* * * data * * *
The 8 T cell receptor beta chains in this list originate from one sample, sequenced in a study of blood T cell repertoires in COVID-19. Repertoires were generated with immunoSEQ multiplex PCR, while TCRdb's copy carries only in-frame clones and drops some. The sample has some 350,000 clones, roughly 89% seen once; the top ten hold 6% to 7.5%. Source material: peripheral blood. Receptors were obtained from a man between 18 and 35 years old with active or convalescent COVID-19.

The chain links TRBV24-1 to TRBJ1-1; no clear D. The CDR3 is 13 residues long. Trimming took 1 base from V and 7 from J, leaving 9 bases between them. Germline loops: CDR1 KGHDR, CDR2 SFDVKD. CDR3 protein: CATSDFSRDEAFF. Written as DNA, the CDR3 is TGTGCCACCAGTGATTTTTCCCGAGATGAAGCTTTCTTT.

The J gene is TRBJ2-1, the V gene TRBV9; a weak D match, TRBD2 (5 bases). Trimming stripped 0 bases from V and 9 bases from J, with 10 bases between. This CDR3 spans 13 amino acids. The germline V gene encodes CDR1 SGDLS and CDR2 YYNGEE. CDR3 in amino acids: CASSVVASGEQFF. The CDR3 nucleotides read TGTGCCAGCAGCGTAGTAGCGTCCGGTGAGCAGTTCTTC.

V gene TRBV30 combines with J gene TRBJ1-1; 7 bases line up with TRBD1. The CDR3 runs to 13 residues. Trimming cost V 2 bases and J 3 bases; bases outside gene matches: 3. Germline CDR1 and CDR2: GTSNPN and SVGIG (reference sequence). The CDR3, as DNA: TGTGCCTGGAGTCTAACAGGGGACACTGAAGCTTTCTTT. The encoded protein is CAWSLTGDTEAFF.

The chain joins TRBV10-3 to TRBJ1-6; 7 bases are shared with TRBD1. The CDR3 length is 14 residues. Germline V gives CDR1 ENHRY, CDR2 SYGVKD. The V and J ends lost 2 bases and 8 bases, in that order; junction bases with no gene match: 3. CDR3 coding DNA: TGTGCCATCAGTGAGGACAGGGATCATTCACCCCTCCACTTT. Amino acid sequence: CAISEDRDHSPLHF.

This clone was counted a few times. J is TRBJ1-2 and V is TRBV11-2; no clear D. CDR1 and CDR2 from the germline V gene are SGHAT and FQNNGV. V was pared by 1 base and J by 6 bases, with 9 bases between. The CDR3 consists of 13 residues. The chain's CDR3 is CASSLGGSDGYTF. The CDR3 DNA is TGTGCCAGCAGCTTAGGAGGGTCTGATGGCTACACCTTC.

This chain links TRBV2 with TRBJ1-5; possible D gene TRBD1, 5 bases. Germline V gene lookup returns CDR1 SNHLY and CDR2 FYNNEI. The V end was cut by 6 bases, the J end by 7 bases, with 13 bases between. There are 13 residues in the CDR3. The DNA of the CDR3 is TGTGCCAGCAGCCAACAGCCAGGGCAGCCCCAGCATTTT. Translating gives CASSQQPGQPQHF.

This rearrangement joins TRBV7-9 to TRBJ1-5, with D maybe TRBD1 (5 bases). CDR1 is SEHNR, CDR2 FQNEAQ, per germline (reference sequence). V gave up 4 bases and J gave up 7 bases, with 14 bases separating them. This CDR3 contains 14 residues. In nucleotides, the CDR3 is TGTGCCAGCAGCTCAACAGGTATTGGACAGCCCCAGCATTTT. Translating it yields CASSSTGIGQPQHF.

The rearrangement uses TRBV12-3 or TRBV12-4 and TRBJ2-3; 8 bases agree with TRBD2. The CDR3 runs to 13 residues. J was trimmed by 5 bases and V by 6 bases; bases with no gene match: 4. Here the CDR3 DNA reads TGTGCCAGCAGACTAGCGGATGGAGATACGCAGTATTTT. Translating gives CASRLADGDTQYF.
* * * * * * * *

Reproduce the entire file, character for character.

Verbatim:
The 8 T cell receptor beta chains in this list originate from one sample, sequenced in a study of blood T cell repertoires in COVID-19. Repertoires were generated with immunoSEQ multiplex PCR, while TCRdb's copy carries only in-frame clones and drops some. The sample has some 350,000 clones, roughly 89% seen once; the top ten hold 6% to 7.5%. Source material: peripheral blood. Receptors were obtained from a man between 18 and 35 years old with active or convalescent COVID-19.

The chain links TRBV24-1 to TRBJ1-1; no clear D. The CDR3 is 13 residues long. Trimming took 1 base from V and 7 from J, leaving 9 bases between them. Germline loops: CDR1 KGHDR, CDR2 SFDVKD. CDR3 protein: CATSDFSRDEAFF. Written as DNA, the CDR3 is TGTGCCACCAGTGATTTTTCCCGAGATGAAGCTTTCTTT.

The J gene is TRBJ2-1, the V gene TRBV9; a weak D match, TRBD2 (5 bases). Trimming stripped 0 bases from V and 9 bases from J, with 10 bases between. This CDR3 spans 13 amino acids. The germline V gene encodes CDR1 SGDLS and CDR2 YYNGEE. CDR3 in amino acids: CASSVVASGEQFF. The CDR3 nucleotides read TGTGCCAGCAGCGTAGTAGCGTCCGGTGAGCAGTTCTTC.

V gene TRBV30 combines with J gene TRBJ1-1; 7 bases line up with TRBD1. The CDR3 runs to 13 residues. Trimming cost V 2 bases and J 3 bases; bases outside gene matches: 3. Germline CDR1 and CDR2: GTSNPN and SVGIG (reference sequence). The CDR3, as DNA: TGTGCCTGGAGTCTAACAGGGGACACTGAAGCTTTCTTT. The encoded protein is CAWSLTGDTEAFF.

The chain joins TRBV10-3 to TRBJ1-6; 7 bases are shared with TRBD1. The CDR3 length is 14 residues. Germline V gives CDR1 ENHRY, CDR2 SYGVKD. The V and J ends lost 2 bases and 8 bases, in that order; junction bases with no gene match: 3. CDR3 coding DNA: TGTGCCATCAGTGAGGACAGGGATCATTCACCCCTCCACTTT. Amino acid sequence: CAISEDRDHSPLHF.

This clone was counted a few times. J is TRBJ1-2 and V is TRBV11-2; no clear D. CDR1 and CDR2 from the germline V gene are SGHAT and FQNNGV. V was pared by 1 base and J by 6 bases, with 9 bases between. The CDR3 consists of 13 residues. The chain's CDR3 is CASSLGGSDGYTF. The CDR3 DNA is TGTGCCAGCAGCTTAGGAGGGTCTGATGGCTACACCTTC.

This chain links TRBV2 with TRBJ1-5; possible D gene TRBD1, 5 bases. Germline V gene lookup returns CDR1 SNHLY and CDR2 FYNNEI. The V end was cut by 6 bases, the J end by 7 bases, with 13 bases between. There are 13 residues in the CDR3. The DNA of the CDR3 is TGTGCCAGCAGCCAACAGCCAGGGCAGCCCCAGCATTTT. Translating gives CASSQQPGQPQHF.

This rearrangement joins TRBV7-9 to TRBJ1-5, with D maybe TRBD1 (5 bases). CDR1 is SEHNR, CDR2 FQNEAQ, per germline (reference sequence). V gave up 4 bases and J gave up 7 bases, with 14 bases separating them. This CDR3 contains 14 residues. In nucleotides, the CDR3 is TGTGCCAGCAGCTCAACAGGTATTGGACAGCCCCAGCATTTT. Translating it yields CASSSTGIGQPQHF.

The rearrangement uses TRBV12-3 or TRBV12-4 and TRBJ2-3; 8 bases agree with TRBD2. The CDR3 runs to 13 residues. J was trimmed by 5 bases and V by 6 bases; bases with no gene match: 4. Here the CDR3 DNA reads TGTGCCAGCAGACTAGCGGATGGAGATACGCAGTATTTT. Translating gives CASRLADGDTQYF.